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The International Herald Tribune

Hope in Times of War

'Peace on Earth, goodwill toward men" is the operative aphorism for this season, but the United States is at war on two fronts with no end in sight. The Iraq war is going better for the United States than it was at this time last year, and Afghanistan is worse. But the reality is that neither war is anywhere near being won.

In Iraq, the United States has created the space it said it needed for political reconciliation, but the Iraqi factions have not used it, because they don't want to reconcile. They want to win. America is left holding up a suit of clothes that Iraqis don't want to wear, and for this the tailors of democracy fight on.

As for Afghanistan, the Taliban continue to make gains, and the government of Hamid Karzai is crippled by corruption, narcotics, and warlords. What might have been, had not so many resources been drained from Afghanistan to fuel Iraq, is a haunting question.

NATO now has the prime responsibility for defending Afghanistan, and one has to wonder what would have happened if the Soviets, in the old days, had sent hundreds of divisions through the Fulda Gap into Western Europe, only to have one NATO partner say: "Oh, we only want to guard the frontier with Switzerland," and another say: "We are more interested in peacekeeping than war-making." America's traditional allies, except for a few, have been a disappointment in Afghanistan.

Alas, the world has not yet been made safe for pacifism. War and resistance were midwives to American nationhood. "Gentlemen may cry peace," said Patrick Henry in 1775. But he asked: "Is life so dear, or peace so sweet, as to be purchased at the price of chains and slavery?" The Revolution, the Civil War, and especially World War II hold special places in American folklore. World War II was America's last, uncomplicated victory.

As I enter my 50th year in journalism, having reported on at least a dozen armed conflicts around the world, I have become pessimistic about the American imperium, and America's militarization of foreign policy. During the overarching struggle of the post-WWII generation - the Cold War - America was most successful when force, necessarily preserved and at the ready, was not actually used.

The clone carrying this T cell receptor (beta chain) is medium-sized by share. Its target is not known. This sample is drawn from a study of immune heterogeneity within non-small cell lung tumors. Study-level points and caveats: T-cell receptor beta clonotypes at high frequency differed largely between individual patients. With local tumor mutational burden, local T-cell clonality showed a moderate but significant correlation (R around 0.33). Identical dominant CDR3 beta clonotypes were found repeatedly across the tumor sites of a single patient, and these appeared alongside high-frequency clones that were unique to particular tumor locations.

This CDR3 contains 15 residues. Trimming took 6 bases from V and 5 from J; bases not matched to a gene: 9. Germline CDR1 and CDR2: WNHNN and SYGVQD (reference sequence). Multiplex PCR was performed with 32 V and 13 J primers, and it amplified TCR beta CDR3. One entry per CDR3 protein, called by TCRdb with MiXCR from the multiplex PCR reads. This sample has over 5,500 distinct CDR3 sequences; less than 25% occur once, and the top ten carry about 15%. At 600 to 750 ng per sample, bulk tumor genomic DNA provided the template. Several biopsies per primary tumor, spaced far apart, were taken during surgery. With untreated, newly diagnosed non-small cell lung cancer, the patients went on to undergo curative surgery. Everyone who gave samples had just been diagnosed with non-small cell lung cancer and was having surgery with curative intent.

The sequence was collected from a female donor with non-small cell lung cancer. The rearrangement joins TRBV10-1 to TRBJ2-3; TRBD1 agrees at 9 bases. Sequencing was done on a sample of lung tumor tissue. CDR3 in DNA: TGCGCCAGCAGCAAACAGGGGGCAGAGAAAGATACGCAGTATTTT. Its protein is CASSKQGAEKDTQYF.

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America was right to go to war in Korea, but Douglas MacArthur's mission creep to conquer North Korea, instead of simply defending South Korea, ended where it began at the 38th parallel, with China in the war and many thousands unnecessarily dead.

I spent too many years covering the tragic, and in the end inarticulate, struggles in Indochina, with the United States trying to prop up an ancien regime bequeathed to us by the French. Today we fight trying to hold together an entity in Iraq left over from the British Empire.

If the most hopeful stories I ever covered were Anwar Sadat's visit to Jerusalem and the fall of the Berlin Wall, my most depressing was a visit to Baghdad under American occupation.

If military force is to be used, a good example of how to do it was George H. W. Bush's war to save Kuwait; accomplished quickly with a broad international coalition, with sufficient force coupled with limited and achievable goals, even if there were disappointments afterward. The worst by far is his son's invasion of Iraq.

American idealism can, and has, done much good in the world. But seldom have the benefits been worth the costs when liberty, democracy, free markets, and the American way of life were imposed on the point of a bayonet. Mostly this has led to great loss of life and treasure with little to show for it except for a loss of American prestige - and, therefore, a loss of ability to make the world a better place.

America needs to keep engaged in the world, and isolationism is not the answer. But I am forever haunted by Graham Greene's lines to the "Quiet American" who thought that bombs could bring democracy. What people want, says Greene's weary old journalist, is "enough rice. They don't want to be shot at. They want one day to be much the same as another. They don't want our white skins around telling them what they want."

© 2007 International Herald Tribune

H.D.S. Greenway

H.D.S. Greenway

H.D.S. Greenway is a former editorial page editor of the Boston Globe and author of Foreign Correspondent: A Memoir.

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